[Mah Jongg tiles] [Mah Jongg tiles]


Real Mah Jongg is a social game that originated in China thousands of years ago. Four players, named after the four winds, take tiles from a wall in turn. The best tiles are made of ivory and wood; they click pleasantly when you knock them together. Computer Solitaire Mah Jongg (xmahjongg being one of the sillier examples) is nothing like that but it’s fun, or it must be, since there are like 300 shareware versions available for Windows. This is for X11/Unix and it’s free.

[Mah Jongg tiles] [Mah Jongg tiles]


  • Those pretty, round-edged colored tiles
  • Multiple tile sets (it comes with ten)
  • Multiple layouts (it comes with twenty-four)
  • Undo and redo
  • Helpful hints for happy play, and a clean button for cheating
  • Boards that are always solvable (but you can turn this feature off)
  • It can show you a solution
  • Aesthetics (or ugliness, depending on your taste)

We regret to report some featurecide relative to version 2: there are no tournaments, no visible board numbers, and no layout configuration mode. May these features rest in peace, probably forever.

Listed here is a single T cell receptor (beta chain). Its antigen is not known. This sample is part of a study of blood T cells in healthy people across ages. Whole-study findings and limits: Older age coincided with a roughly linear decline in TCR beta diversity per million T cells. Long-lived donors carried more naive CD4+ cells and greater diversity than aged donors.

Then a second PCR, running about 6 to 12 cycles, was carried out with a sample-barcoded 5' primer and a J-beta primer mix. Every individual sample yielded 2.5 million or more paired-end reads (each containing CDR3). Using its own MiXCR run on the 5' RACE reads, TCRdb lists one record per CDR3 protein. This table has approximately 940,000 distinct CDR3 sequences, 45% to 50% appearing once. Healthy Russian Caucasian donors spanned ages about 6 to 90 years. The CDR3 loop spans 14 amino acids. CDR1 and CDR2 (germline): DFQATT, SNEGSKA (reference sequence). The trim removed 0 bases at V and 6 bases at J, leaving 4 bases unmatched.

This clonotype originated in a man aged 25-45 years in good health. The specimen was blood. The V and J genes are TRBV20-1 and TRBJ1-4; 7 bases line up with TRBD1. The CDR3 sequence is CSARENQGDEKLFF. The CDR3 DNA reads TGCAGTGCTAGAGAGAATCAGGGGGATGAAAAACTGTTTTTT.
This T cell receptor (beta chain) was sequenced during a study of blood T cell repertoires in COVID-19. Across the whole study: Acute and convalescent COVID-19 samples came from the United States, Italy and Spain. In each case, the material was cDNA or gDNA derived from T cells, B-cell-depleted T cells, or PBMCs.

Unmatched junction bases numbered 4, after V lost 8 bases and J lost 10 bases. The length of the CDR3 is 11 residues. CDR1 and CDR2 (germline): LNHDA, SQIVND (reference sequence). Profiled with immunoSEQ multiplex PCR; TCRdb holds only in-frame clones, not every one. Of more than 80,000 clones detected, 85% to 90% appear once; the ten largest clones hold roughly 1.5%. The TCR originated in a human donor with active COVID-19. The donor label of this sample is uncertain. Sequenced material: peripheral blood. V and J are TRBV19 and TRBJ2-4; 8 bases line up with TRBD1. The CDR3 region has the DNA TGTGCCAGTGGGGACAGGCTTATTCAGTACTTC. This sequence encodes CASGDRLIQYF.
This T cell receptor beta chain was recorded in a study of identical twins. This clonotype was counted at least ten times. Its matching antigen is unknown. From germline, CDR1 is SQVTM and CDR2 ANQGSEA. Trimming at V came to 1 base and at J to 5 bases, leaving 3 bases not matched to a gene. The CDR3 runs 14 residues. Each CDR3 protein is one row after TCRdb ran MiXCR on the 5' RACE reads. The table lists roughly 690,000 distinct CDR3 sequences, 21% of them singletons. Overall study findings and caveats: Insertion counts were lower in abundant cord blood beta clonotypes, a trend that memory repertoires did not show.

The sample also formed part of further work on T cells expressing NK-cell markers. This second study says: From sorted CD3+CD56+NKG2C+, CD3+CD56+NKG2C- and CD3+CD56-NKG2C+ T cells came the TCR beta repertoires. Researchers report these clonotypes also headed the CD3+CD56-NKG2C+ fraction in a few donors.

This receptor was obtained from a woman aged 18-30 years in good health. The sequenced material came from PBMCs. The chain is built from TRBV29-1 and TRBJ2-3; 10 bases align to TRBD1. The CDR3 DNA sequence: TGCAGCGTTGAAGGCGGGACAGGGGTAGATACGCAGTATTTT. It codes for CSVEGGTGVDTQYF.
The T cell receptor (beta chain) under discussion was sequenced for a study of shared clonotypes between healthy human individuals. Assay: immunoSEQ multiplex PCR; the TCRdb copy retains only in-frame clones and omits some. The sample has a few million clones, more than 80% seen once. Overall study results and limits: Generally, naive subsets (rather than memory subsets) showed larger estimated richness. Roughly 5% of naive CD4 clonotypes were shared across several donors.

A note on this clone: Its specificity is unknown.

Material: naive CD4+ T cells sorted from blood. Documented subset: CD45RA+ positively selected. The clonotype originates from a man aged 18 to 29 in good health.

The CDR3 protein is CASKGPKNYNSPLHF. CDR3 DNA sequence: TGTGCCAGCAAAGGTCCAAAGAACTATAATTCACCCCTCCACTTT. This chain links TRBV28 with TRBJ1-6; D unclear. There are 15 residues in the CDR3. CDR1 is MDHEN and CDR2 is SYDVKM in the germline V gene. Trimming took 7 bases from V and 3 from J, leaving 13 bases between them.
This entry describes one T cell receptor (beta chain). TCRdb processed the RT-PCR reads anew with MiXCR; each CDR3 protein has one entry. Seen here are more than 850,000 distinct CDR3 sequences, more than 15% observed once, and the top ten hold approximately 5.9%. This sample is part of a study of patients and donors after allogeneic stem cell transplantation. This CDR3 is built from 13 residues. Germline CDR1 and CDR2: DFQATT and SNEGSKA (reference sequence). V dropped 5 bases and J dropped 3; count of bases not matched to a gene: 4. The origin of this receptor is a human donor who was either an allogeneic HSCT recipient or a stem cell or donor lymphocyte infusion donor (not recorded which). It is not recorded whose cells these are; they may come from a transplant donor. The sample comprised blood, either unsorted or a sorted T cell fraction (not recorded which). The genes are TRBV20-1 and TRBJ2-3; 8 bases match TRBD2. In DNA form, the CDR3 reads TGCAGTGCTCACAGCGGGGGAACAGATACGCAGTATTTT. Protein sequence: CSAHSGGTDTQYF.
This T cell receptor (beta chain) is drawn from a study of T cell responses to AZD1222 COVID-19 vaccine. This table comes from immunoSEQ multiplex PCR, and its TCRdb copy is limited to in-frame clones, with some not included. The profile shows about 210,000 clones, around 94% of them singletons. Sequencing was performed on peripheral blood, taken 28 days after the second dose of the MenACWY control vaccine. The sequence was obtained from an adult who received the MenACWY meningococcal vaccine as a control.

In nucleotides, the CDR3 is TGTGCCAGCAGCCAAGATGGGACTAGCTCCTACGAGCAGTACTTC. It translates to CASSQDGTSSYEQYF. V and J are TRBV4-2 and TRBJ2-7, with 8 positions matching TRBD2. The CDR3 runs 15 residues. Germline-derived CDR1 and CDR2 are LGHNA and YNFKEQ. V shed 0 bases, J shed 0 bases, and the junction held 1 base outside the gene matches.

Here they are, all big and colorful and wasting bandwidth.


  • Tilesets and layouts
    Xmahjongg can use layout files and tilesets designed for several other Mah Jongg programs. In particular, it can read layouts in Kyôdai Mahjongg, KDE Mahjongg, and original Xmahjongg format, and tilesets in Kyôdai Mahjongg, KDE Mahjongg, and Gnome Mahjongg format. (Tilesets must first be converted to GIF format.)


Like Mah Jongg, xmahjongg has a long and illustrious history: Mark Holm wrote the first version for SunView in 1988, with tiles designed by Dorothy Robinson. (Dorothy Robinson has provided two tilesets for the new xmahjongg, ‘dorothys’ and ‘dorwhite’.) Jeff S. Young wrote the first X11 version in 1989 and version 2 in 1990. (There was another X11 port by Jay Estabrook.) This is version 3, a complete rewrite by Eddie Kohler, which adds pretty colored tiles, among other things.

Several tilesets and layouts that come with xmahjongg are the work of others. First are Dorothy Robinson’s ‘dorothys’ and ‘dorwhite’ tilesets. The ‘small’ tileset was based on one found at Mahjongg.com, presumably by Berrie Bloem. The ‘gnome’ and ‘gnome2’ tilesets were borrowed from Gnome Mahjongg, and are by Jonathan Buzzard and Max Watson. The ‘real’ tileset is based on real Mah Jongg tiles scanned by Mark Sanctuary. Todd Michel McComb contributed twelve layouts, one for each animal in the Chinese zodiac. Some of the other layouts are versions of layouts distributed with Kyôdai Mahjongg, a fun Windows Mah Jongg game. In particular, ‘arena’, ‘ceremonial’, ‘deepwell’, ‘farandole’, and ‘theater’ are by Naoki Haga, and ‘hourglass’ and ‘papillon’ are by Vincent Krebs.

[Mah Jongg tiles]
Eddie Kohler
[Mah Jongg tiles]